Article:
Kellon — I am sorry that you are going through that. Your girlfriend is not respecting your relationship right now, whether or not she is cheating. I have come to believe that in a healthy relationship, partners don’t engage in behaviors or situations that would led their loved one to feel insecure and uncomfortable. Partying all night with other men is one of those situations, whether or not cheating is involved. I have been with my alcoholic for three years and like they warned Riley above, I got pregnant a month into the relationship. I have been trying to find my ground ever since, and find my boundaries. I am still with him despite the binges and abuse and anger. I have come to the place where my peace is more important than the love or fear of losing him to someone else. I don’t like the roller coaster and would rather have the certainty of my own life on my own terms, then the uncertainty of being with someone who drinks (are they coming home, are they cheating, will they drink). Mine is staying sober for now, but I am at the point where I am ready to dismiss the drama. I would never treat him as he treats me with staying out all night, spending the family money, flirting on the internet, and I am tired of the inequality of it, even if he hasn’t technically “cheated” his past behaviors have led me to be unsure and suspicious. That in and of itself is not right. Good luck to you. I could easily tell all of us still involved to move on and choose peace over pain, but I know it is much easier said than done.

  • Sally

    Debbi, thank you for the sunshiny thoughts! I will be the first to admit it – I am still not back to the person I was before I allowed myself to get sucked into the miserable existence that passes for life in a drunk’s world. But, I’m ever so slowly getting there, back to the person I used to be, who was always positive and energetic and up doing things. Shaking off the black cloud that settles over life when living with a drunk has been so much harder than I imagined, but I’m beginning to finally get back to who I used to be – older but oh, so much wiser. I’m sure the time will come when I’ll be able to face the loss of the 5 years of my life I spent with the drunk, mourn them and move on. At present, I do my best not to think on them, though they’re always in the back of my mind. Time really does heal all, but they forgot to tell that it takes a lot of work to help it along. I’m back to being the girl who loves life and all the challenges that come with it. Blessedly, I believe I’ve learned how not to make my own life more complicated than it needs to be. No more feeling the need to rescue anyone other than me. All of the people in my life are adults, and I’m holding the line on doing anything for them other than listening to them – and that for only a set amount of time. After that, I’ve got to go – there are errands to run and projects around the house I need to get to. I’ve learned the most important thing of all – how to say NO, not feel guilty about saying it and not letting it bother me if someone else doesn’t like it. All in all, I feel better than I have in years, and I know as time goes by I’ll feel even better, Y’all have a great, peaceful weekend and whatever you do, do it because you choose to, not because you feel you have to. You’re in my thoughts and prayers.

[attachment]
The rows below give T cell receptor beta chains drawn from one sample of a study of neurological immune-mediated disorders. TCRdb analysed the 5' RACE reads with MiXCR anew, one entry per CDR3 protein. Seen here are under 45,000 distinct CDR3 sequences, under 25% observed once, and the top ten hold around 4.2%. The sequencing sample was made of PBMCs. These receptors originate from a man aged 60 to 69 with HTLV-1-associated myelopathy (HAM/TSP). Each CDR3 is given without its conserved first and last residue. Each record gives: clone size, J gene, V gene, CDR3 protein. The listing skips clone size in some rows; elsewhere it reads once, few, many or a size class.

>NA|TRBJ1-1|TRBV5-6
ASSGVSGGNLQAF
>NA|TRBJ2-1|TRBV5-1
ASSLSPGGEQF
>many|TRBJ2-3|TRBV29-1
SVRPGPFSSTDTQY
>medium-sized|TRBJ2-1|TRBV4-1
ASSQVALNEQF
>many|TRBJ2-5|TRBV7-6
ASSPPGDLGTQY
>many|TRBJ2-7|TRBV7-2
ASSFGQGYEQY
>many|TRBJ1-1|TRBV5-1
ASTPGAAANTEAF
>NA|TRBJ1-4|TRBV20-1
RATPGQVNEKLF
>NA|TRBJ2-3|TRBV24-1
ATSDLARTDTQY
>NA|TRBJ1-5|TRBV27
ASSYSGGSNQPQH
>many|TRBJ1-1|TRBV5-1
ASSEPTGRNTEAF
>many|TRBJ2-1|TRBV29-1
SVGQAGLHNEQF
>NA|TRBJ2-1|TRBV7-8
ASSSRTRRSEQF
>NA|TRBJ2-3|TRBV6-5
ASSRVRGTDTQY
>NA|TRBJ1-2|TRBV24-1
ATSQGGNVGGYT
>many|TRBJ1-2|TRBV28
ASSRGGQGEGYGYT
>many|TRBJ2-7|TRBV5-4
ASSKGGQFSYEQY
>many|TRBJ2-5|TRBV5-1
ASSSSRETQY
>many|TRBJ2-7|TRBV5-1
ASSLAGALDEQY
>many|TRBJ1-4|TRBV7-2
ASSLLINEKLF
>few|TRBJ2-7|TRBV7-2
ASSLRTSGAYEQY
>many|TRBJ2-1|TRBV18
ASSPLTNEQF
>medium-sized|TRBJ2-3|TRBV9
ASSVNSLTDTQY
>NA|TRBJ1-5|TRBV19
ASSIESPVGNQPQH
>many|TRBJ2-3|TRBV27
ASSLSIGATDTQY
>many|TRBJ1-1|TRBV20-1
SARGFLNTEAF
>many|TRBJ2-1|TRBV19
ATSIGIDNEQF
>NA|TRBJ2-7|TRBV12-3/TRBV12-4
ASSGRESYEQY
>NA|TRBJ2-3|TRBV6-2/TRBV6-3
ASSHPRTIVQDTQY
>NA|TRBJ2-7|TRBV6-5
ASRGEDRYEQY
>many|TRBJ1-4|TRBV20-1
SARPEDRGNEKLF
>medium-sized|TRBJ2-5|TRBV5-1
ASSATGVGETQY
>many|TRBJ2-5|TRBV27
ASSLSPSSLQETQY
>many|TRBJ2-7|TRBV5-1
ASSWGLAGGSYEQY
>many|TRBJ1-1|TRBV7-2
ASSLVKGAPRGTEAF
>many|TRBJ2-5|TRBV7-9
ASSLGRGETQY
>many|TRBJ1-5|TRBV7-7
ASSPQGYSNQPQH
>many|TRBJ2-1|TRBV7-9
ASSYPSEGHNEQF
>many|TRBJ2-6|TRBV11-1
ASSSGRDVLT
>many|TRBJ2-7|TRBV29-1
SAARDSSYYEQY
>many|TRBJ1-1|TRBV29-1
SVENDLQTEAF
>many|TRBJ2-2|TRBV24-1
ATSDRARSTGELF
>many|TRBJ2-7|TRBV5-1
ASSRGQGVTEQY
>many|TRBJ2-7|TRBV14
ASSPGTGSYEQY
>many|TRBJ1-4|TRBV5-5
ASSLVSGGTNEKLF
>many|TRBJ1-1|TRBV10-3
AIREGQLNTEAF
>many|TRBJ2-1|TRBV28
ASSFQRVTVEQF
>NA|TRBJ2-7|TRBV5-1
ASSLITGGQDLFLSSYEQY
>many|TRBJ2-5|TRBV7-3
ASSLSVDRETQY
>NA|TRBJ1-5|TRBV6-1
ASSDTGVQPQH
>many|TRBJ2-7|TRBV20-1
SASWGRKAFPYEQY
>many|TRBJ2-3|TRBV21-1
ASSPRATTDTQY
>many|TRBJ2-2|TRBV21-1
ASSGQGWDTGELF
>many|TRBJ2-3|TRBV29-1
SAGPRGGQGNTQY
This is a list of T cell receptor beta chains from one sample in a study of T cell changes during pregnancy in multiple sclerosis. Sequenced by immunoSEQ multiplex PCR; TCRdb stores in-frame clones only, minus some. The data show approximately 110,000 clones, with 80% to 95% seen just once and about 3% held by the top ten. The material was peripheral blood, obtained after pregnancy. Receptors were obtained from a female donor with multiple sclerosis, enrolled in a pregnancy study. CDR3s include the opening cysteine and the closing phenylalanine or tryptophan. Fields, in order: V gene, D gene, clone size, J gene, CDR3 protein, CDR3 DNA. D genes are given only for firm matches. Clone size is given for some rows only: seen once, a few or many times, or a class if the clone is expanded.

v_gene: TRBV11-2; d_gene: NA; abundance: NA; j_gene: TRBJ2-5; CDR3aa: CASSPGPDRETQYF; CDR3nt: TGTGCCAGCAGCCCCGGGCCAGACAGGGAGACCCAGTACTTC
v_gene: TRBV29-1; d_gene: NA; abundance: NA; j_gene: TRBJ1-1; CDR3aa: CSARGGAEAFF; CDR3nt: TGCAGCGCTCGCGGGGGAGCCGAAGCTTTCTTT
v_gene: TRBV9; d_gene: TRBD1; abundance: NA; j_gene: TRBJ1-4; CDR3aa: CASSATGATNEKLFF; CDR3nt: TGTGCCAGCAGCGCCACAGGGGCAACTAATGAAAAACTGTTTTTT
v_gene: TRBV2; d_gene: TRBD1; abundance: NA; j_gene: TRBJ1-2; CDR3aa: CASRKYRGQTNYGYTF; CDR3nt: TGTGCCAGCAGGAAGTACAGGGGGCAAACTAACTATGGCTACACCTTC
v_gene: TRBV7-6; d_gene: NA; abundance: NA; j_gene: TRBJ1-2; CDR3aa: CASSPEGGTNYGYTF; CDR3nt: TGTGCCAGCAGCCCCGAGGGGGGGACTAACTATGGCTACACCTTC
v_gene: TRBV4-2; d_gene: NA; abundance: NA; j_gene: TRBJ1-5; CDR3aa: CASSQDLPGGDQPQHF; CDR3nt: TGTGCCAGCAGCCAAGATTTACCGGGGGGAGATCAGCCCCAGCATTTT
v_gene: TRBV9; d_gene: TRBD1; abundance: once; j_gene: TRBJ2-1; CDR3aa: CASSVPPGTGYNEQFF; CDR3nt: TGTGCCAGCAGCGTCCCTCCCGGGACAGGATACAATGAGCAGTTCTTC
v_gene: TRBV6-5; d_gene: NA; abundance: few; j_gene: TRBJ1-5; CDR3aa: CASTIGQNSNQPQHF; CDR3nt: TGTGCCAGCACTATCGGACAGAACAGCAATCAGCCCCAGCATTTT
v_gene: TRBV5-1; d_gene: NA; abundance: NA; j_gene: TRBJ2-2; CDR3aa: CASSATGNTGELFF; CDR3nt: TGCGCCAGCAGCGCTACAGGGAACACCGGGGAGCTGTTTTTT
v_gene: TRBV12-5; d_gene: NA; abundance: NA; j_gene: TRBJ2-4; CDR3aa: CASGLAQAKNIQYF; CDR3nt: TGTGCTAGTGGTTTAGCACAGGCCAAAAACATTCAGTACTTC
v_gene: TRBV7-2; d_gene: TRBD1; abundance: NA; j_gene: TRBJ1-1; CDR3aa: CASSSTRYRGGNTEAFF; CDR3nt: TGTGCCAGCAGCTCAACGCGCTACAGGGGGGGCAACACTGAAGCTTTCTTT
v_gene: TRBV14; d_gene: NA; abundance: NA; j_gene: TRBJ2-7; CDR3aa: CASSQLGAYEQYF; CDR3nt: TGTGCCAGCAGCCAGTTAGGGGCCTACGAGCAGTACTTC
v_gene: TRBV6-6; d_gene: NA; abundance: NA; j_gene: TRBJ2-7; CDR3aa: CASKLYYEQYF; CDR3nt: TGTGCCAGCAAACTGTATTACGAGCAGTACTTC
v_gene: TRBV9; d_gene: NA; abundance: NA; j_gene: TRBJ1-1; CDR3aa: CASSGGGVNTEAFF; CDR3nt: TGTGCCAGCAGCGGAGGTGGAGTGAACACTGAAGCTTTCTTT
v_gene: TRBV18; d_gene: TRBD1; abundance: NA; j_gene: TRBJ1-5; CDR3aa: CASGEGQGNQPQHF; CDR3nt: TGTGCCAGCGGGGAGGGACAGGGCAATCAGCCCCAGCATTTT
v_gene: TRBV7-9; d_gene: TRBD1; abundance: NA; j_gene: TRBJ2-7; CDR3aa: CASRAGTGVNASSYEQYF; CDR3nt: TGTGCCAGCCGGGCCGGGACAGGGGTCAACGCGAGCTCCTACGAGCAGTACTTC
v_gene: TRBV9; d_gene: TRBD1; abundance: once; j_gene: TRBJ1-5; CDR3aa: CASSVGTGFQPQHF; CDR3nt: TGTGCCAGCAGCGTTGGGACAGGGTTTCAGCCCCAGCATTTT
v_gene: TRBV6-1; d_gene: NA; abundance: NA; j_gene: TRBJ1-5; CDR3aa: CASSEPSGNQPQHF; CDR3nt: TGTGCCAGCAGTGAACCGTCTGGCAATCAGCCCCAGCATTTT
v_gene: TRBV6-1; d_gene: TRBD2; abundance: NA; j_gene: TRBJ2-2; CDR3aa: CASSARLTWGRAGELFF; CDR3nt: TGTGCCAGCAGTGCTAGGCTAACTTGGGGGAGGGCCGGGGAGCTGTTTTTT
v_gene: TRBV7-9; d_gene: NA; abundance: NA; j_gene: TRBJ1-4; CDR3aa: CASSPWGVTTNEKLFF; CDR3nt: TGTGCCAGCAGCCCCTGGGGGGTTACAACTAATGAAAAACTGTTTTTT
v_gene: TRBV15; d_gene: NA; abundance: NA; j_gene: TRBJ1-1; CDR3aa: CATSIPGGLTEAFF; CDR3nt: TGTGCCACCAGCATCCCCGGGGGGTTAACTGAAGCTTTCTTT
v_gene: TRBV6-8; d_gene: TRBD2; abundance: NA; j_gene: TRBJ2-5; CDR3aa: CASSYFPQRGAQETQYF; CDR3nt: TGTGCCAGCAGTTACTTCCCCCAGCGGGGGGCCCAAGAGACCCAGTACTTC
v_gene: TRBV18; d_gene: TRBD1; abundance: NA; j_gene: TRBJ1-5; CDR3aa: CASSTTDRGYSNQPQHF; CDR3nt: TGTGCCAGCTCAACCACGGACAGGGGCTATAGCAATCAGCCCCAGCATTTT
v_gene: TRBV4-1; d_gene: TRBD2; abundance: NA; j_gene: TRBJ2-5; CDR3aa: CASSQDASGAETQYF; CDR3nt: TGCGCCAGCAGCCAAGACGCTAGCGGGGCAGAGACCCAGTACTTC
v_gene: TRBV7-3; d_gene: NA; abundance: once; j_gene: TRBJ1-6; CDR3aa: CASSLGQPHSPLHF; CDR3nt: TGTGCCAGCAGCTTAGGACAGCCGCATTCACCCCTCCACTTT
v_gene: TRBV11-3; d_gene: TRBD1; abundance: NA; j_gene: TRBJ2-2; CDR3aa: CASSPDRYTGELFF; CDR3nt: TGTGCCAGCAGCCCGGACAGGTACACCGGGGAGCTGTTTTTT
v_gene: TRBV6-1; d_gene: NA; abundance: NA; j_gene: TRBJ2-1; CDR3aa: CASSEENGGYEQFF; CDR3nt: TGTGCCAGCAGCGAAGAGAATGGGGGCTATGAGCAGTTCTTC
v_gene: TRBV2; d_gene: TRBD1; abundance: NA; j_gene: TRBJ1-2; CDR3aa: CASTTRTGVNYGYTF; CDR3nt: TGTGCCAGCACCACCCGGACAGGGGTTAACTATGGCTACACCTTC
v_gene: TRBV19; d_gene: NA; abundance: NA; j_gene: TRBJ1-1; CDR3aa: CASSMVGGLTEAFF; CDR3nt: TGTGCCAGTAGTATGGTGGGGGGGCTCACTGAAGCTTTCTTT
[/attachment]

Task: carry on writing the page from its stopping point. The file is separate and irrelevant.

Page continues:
• Kellon

    Sarah, thanks for sharing. I like how you said; “to feel insecure and uncomfortable.” That’s exactly what I’ve been feeling. She hasn’t been doing much partying lately. She has been very busy with work, a functioning addict. I am still on the fence. Things seem to be going OK right now and I feel more “secure” in the relationship. I’ve started keeping a journal as has been suggested on this website. I am getting closer to jumping off of the fence and running as far from her as possible. As I write every day, I am noticing that I really don’t trust her and my thoughts of here are accompanied by stress. I am sad that the relationship is going in this direction. When she isn’t drinking or on some medication there’s a very nice and charming lady in there.

  • Karen

    Hey friends,I just need some encouragement today. I am feeling a little low today. Why do things feelings of low self esteem creep in. I know that my life will be so much better without the AB in my life. I do not have to listen to the verbal abuse and all the “conspiracy therories” that he manages to think up. I was so good to him and he treated me like a low life. Now with the holidays approaching I am feeling sad. I returned the xmas gifts that I had already purchased for him over this past weekend and that did feel good and have the extra $$ in my pocket. can he ever treat anyone good?? I have made a promise to myself that I will have no conversation with him,yet I check my phone to see if has called…whats up with that. No more moody behaviours to contend with or the “who” are you today games. I am doing my best to stay busy. Any other suggestions would help. Distessed in Windsor,Ont. canada